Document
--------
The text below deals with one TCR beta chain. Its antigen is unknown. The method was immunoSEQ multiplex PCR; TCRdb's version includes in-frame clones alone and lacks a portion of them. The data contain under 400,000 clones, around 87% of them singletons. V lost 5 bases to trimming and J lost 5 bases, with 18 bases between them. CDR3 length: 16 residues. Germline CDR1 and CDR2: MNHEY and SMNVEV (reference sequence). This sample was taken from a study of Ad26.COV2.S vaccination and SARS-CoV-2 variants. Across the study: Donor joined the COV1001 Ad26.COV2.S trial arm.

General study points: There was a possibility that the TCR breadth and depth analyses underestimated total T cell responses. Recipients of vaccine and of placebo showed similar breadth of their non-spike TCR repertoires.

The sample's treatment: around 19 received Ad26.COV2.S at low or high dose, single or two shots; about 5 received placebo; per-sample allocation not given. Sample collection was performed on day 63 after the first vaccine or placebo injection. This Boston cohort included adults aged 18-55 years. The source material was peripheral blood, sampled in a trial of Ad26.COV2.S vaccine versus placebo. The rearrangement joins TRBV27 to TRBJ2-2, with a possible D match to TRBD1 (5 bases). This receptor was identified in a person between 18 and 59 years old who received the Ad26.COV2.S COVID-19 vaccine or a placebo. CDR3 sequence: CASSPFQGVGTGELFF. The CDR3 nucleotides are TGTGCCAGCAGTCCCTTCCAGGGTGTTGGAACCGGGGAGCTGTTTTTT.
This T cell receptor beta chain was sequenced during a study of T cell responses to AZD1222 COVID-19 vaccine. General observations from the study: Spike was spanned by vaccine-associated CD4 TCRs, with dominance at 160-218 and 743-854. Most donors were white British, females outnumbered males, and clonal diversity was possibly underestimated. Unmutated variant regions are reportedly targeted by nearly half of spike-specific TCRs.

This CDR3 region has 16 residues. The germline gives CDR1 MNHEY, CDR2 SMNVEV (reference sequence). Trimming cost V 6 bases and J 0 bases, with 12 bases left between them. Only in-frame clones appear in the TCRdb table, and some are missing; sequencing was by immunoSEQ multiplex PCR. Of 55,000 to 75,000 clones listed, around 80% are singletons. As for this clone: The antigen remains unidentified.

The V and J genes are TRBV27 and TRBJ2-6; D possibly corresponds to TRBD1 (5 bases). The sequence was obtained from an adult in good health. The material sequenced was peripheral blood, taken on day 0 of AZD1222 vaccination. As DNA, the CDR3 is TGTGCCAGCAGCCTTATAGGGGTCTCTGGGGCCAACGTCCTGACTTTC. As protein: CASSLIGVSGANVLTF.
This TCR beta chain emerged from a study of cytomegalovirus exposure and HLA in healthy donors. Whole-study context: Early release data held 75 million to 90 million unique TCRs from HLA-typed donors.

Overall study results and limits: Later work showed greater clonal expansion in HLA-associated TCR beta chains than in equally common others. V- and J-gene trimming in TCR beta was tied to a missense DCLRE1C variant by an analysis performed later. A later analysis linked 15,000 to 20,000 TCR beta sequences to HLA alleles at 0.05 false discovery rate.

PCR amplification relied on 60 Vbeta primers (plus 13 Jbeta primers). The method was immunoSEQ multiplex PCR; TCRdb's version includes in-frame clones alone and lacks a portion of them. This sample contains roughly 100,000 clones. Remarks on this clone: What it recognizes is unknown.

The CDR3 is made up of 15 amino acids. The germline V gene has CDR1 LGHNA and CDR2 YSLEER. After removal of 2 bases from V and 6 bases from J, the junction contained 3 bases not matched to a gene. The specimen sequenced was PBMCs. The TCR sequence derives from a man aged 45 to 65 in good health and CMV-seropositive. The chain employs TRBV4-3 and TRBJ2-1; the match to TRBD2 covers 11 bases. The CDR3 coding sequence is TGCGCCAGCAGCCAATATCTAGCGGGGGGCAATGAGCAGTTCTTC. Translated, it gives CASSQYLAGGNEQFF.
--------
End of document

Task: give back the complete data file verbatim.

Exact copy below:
The text below deals with one TCR beta chain. Its antigen is unknown. The method was immunoSEQ multiplex PCR; TCRdb's version includes in-frame clones alone and lacks a portion of them. The data contain under 400,000 clones, around 87% of them singletons. V lost 5 bases to trimming and J lost 5 bases, with 18 bases between them. CDR3 length: 16 residues. Germline CDR1 and CDR2: MNHEY and SMNVEV (reference sequence). This sample was taken from a study of Ad26.COV2.S vaccination and SARS-CoV-2 variants. Across the study: Donor joined the COV1001 Ad26.COV2.S trial arm.

General study points: There was a possibility that the TCR breadth and depth analyses underestimated total T cell responses. Recipients of vaccine and of placebo showed similar breadth of their non-spike TCR repertoires.

The sample's treatment: around 19 received Ad26.COV2.S at low or high dose, single or two shots; about 5 received placebo; per-sample allocation not given. Sample collection was performed on day 63 after the first vaccine or placebo injection. This Boston cohort included adults aged 18-55 years. The source material was peripheral blood, sampled in a trial of Ad26.COV2.S vaccine versus placebo. The rearrangement joins TRBV27 to TRBJ2-2, with a possible D match to TRBD1 (5 bases). This receptor was identified in a person between 18 and 59 years old who received the Ad26.COV2.S COVID-19 vaccine or a placebo. CDR3 sequence: CASSPFQGVGTGELFF. The CDR3 nucleotides are TGTGCCAGCAGTCCCTTCCAGGGTGTTGGAACCGGGGAGCTGTTTTTT.
This T cell receptor beta chain was sequenced during a study of T cell responses to AZD1222 COVID-19 vaccine. General observations from the study: Spike was spanned by vaccine-associated CD4 TCRs, with dominance at 160-218 and 743-854. Most donors were white British, females outnumbered males, and clonal diversity was possibly underestimated. Unmutated variant regions are reportedly targeted by nearly half of spike-specific TCRs.

This CDR3 region has 16 residues. The germline gives CDR1 MNHEY, CDR2 SMNVEV (reference sequence). Trimming cost V 6 bases and J 0 bases, with 12 bases left between them. Only in-frame clones appear in the TCRdb table, and some are missing; sequencing was by immunoSEQ multiplex PCR. Of 55,000 to 75,000 clones listed, around 80% are singletons. As for this clone: The antigen remains unidentified.

The V and J genes are TRBV27 and TRBJ2-6; D possibly corresponds to TRBD1 (5 bases). The sequence was obtained from an adult in good health. The material sequenced was peripheral blood, taken on day 0 of AZD1222 vaccination. As DNA, the CDR3 is TGTGCCAGCAGCCTTATAGGGGTCTCTGGGGCCAACGTCCTGACTTTC. As protein: CASSLIGVSGANVLTF.
This TCR beta chain emerged from a study of cytomegalovirus exposure and HLA in healthy donors. Whole-study context: Early release data held 75 million to 90 million unique TCRs from HLA-typed donors.

Overall study results and limits: Later work showed greater clonal expansion in HLA-associated TCR beta chains than in equally common others. V- and J-gene trimming in TCR beta was tied to a missense DCLRE1C variant by an analysis performed later. A later analysis linked 15,000 to 20,000 TCR beta sequences to HLA alleles at 0.05 false discovery rate.

PCR amplification relied on 60 Vbeta primers (plus 13 Jbeta primers). The method was immunoSEQ multiplex PCR; TCRdb's version includes in-frame clones alone and lacks a portion of them. This sample contains roughly 100,000 clones. Remarks on this clone: What it recognizes is unknown.

The CDR3 is made up of 15 amino acids. The germline V gene has CDR1 LGHNA and CDR2 YSLEER. After removal of 2 bases from V and 6 bases from J, the junction contained 3 bases not matched to a gene. The specimen sequenced was PBMCs. The TCR sequence derives from a man aged 45 to 65 in good health and CMV-seropositive. The chain employs TRBV4-3 and TRBJ2-1; the match to TRBD2 covers 11 bases. The CDR3 coding sequence is TGCGCCAGCAGCCAATATCTAGCGGGGGGCAATGAGCAGTTCTTC. Translated, it gives CASSQYLAGGNEQFF.